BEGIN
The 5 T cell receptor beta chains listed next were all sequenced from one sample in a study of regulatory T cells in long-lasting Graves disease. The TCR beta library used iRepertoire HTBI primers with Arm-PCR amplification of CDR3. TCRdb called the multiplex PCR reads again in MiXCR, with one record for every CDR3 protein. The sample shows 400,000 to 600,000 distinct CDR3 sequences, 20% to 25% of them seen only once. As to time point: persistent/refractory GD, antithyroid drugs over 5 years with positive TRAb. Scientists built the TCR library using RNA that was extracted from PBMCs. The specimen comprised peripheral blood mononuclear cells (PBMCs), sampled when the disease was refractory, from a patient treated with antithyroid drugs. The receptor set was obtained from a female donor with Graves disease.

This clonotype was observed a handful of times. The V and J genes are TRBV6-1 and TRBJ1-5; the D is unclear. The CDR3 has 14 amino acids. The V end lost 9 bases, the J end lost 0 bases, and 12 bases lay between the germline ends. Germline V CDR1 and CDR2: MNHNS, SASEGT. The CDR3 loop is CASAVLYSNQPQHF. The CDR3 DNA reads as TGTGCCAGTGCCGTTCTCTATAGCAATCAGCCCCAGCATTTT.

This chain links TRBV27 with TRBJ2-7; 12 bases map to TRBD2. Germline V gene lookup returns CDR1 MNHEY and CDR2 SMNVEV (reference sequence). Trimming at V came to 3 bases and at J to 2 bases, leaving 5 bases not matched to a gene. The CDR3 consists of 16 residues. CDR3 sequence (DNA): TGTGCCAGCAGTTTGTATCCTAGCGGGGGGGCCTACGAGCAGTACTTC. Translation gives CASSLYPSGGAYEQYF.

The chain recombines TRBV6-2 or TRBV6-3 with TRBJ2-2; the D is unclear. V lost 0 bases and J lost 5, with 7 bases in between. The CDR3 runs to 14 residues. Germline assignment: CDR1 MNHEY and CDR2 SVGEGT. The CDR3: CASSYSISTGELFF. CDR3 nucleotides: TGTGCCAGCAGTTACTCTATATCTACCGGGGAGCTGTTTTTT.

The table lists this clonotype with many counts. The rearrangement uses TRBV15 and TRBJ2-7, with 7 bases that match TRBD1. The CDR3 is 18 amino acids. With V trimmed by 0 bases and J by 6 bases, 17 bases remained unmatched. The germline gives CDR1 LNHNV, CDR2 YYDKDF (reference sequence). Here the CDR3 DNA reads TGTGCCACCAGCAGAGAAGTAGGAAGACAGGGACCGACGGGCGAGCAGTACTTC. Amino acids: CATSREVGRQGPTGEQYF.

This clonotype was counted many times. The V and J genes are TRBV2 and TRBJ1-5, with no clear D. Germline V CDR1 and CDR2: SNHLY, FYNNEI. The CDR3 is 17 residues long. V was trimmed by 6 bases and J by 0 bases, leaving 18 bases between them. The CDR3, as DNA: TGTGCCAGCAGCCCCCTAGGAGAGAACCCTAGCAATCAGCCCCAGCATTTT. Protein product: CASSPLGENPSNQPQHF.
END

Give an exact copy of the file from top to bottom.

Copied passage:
The 5 T cell receptor beta chains listed next were all sequenced from one sample in a study of regulatory T cells in long-lasting Graves disease. The TCR beta library used iRepertoire HTBI primers with Arm-PCR amplification of CDR3. TCRdb called the multiplex PCR reads again in MiXCR, with one record for every CDR3 protein. The sample shows 400,000 to 600,000 distinct CDR3 sequences, 20% to 25% of them seen only once. As to time point: persistent/refractory GD, antithyroid drugs over 5 years with positive TRAb. Scientists built the TCR library using RNA that was extracted from PBMCs. The specimen comprised peripheral blood mononuclear cells (PBMCs), sampled when the disease was refractory, from a patient treated with antithyroid drugs. The receptor set was obtained from a female donor with Graves disease.

This clonotype was observed a handful of times. The V and J genes are TRBV6-1 and TRBJ1-5; the D is unclear. The CDR3 has 14 amino acids. The V end lost 9 bases, the J end lost 0 bases, and 12 bases lay between the germline ends. Germline V CDR1 and CDR2: MNHNS, SASEGT. The CDR3 loop is CASAVLYSNQPQHF. The CDR3 DNA reads as TGTGCCAGTGCCGTTCTCTATAGCAATCAGCCCCAGCATTTT.

This chain links TRBV27 with TRBJ2-7; 12 bases map to TRBD2. Germline V gene lookup returns CDR1 MNHEY and CDR2 SMNVEV (reference sequence). Trimming at V came to 3 bases and at J to 2 bases, leaving 5 bases not matched to a gene. The CDR3 consists of 16 residues. CDR3 sequence (DNA): TGTGCCAGCAGTTTGTATCCTAGCGGGGGGGCCTACGAGCAGTACTTC. Translation gives CASSLYPSGGAYEQYF.

The chain recombines TRBV6-2 or TRBV6-3 with TRBJ2-2; the D is unclear. V lost 0 bases and J lost 5, with 7 bases in between. The CDR3 runs to 14 residues. Germline assignment: CDR1 MNHEY and CDR2 SVGEGT. The CDR3: CASSYSISTGELFF. CDR3 nucleotides: TGTGCCAGCAGTTACTCTATATCTACCGGGGAGCTGTTTTTT.

The table lists this clonotype with many counts. The rearrangement uses TRBV15 and TRBJ2-7, with 7 bases that match TRBD1. The CDR3 is 18 amino acids. With V trimmed by 0 bases and J by 6 bases, 17 bases remained unmatched. The germline gives CDR1 LNHNV, CDR2 YYDKDF (reference sequence). Here the CDR3 DNA reads TGTGCCACCAGCAGAGAAGTAGGAAGACAGGGACCGACGGGCGAGCAGTACTTC. Amino acids: CATSREVGRQGPTGEQYF.

This clonotype was counted many times. The V and J genes are TRBV2 and TRBJ1-5, with no clear D. Germline V CDR1 and CDR2: SNHLY, FYNNEI. The CDR3 is 17 residues long. V was trimmed by 6 bases and J by 0 bases, leaving 18 bases between them. The CDR3, as DNA: TGTGCCAGCAGCCCCCTAGGAGAGAACCCTAGCAATCAGCCCCAGCATTTT. Protein product: CASSPLGENPSNQPQHF.